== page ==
The concept maps generated by students were also categorized based on their complexity and the inter-connectedness of concepts included. It was learned that at the end of the course, 83% students were able to successfully make connections of various engineering design process concepts introduced during the semester.
In the third folder included below, four examples of concept maps generated by students can be found.
Link to EM
Throughout the semester, many specific concepts and tools are introduced that are related to the engineering design process. Students should not leave the course with many small pieces of information, without having a complete picture of how they relate to each other. This tool provides an excellent opportunity for students to think deeply about how the specific concepts are related to each other, through the construction of a complete picture around a central topic.
For example, 'design criteria' is one of the concepts introduced in the course about the design process. Instead of just knowing that 'design criteria need to be identified' in the design process, this tool requires students to think about what specific goals, tasks, and outcomes in the design process are related to 'design criteria', and when does the 'design criteria' matter. For example, it can be connected to the 'define the problem', 'brainstorm', 'evaluate design options', 'test design' phases in the design process as well as other specific topics including 'customer wants', 'AHP (Analytic Hierarchy Process)', 'decision matrix', 'test procedure', etc. There is also an important connection between 'design criteria' and 'customer'.
Through this example, it can been seen that this tool helps facilitate the development of connected thinking.
The paper that is the focus of this card was presented in the Best of First Year Programs: Best Paper Session at the 2019 ASEE Annual Conference. The paper can be viewed at: https://www.asee.org/public/conferences/140/papers/27035/view. It is also included as a link under the folders section of this card.
In the folder, the following documents are included:
- course information including weekly topics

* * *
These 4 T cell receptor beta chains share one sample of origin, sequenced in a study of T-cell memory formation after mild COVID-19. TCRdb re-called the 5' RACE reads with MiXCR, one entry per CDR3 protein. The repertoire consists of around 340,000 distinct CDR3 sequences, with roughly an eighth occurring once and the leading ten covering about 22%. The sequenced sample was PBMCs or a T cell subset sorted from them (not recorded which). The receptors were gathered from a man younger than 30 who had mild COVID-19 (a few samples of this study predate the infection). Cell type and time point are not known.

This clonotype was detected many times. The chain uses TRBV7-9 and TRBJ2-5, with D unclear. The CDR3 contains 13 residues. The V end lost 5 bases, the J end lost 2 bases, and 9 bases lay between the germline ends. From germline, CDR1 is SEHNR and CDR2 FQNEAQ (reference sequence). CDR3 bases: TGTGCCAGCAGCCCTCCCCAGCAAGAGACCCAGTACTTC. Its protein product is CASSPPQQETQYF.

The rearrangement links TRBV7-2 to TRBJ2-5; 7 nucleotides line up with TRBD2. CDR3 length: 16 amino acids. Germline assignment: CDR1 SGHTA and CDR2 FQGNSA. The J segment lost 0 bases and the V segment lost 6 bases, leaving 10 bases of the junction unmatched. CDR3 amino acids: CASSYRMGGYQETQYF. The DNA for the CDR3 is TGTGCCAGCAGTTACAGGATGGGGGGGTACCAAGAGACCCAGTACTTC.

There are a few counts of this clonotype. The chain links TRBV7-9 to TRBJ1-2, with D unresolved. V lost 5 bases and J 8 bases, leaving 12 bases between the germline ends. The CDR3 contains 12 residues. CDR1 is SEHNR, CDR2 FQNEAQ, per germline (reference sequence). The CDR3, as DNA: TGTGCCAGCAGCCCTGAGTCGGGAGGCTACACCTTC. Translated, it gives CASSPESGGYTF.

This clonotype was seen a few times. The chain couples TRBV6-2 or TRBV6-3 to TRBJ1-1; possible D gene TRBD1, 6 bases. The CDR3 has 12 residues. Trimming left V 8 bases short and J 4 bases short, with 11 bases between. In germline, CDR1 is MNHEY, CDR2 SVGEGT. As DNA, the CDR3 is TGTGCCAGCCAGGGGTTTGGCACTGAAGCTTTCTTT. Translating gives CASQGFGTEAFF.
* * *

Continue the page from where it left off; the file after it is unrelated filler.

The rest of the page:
- slide that shows the engineering design process introduced in the course
- link to the card describing the team-based design challenge
- link to the 2018 ASEE paper that describes the team-based multidisciplinary systems design project
- assessment instructions
- assessment rubrics
- example student work
- Identify specific design process related concepts, such as phases included in the design process, as well as goals, specific tasks, tools & strategies, and possible outcomes related to each phase
- Correlate all the specific concepts listed above
- Organize the concepts by constructing a diagram that represents their correlations
- In the first assessment, where baseline knowledge is gathered, students may feel overwhelmed by the concept of concept mapping. Because of this, I would recommend explaining what specifically students need to do without mentioning concept mapping.
- If the purpose is not to understand changes in students' understanding that occur throughout the course, this tool can be used only once, at the end of the semester.
- Instead of using class time for this assessment, it can also be done outside of class as a homework assignment or take-home test. Though the disadvantage of using the take-home test format is that it might discourage students to get clarifications of what is expected - please see the next bullet point.
- Some students may be confused by what specifically is expected. So some clarification may be needed. For example, two out of ~80 students created a concept map about a specific design, and their concept maps included specific design considerations for that specific design.
- It is challenging to balance making the instructions somewhat vague so that answers are not given out to students, and also making it clear to students of what is expected. Through the implementation, it was found that the best way to handle this is to make the written instructions somewhat vague and provide clarifications during the assessment if needed.
- If this assessment is done in class and there is not enough time to allocate to this assessment, students could be given less time for it. The majority of the students were able to complete it within 30 minutes.
- This tool can also be used as an excellent in-class active learning tool. Students can be asked to work either individually or as groups to generate concept maps showing connections of topics introduced previously periodically throughout any course. This will not only help make lectures more engaging, but also facilitate a deeper understanding of the topics.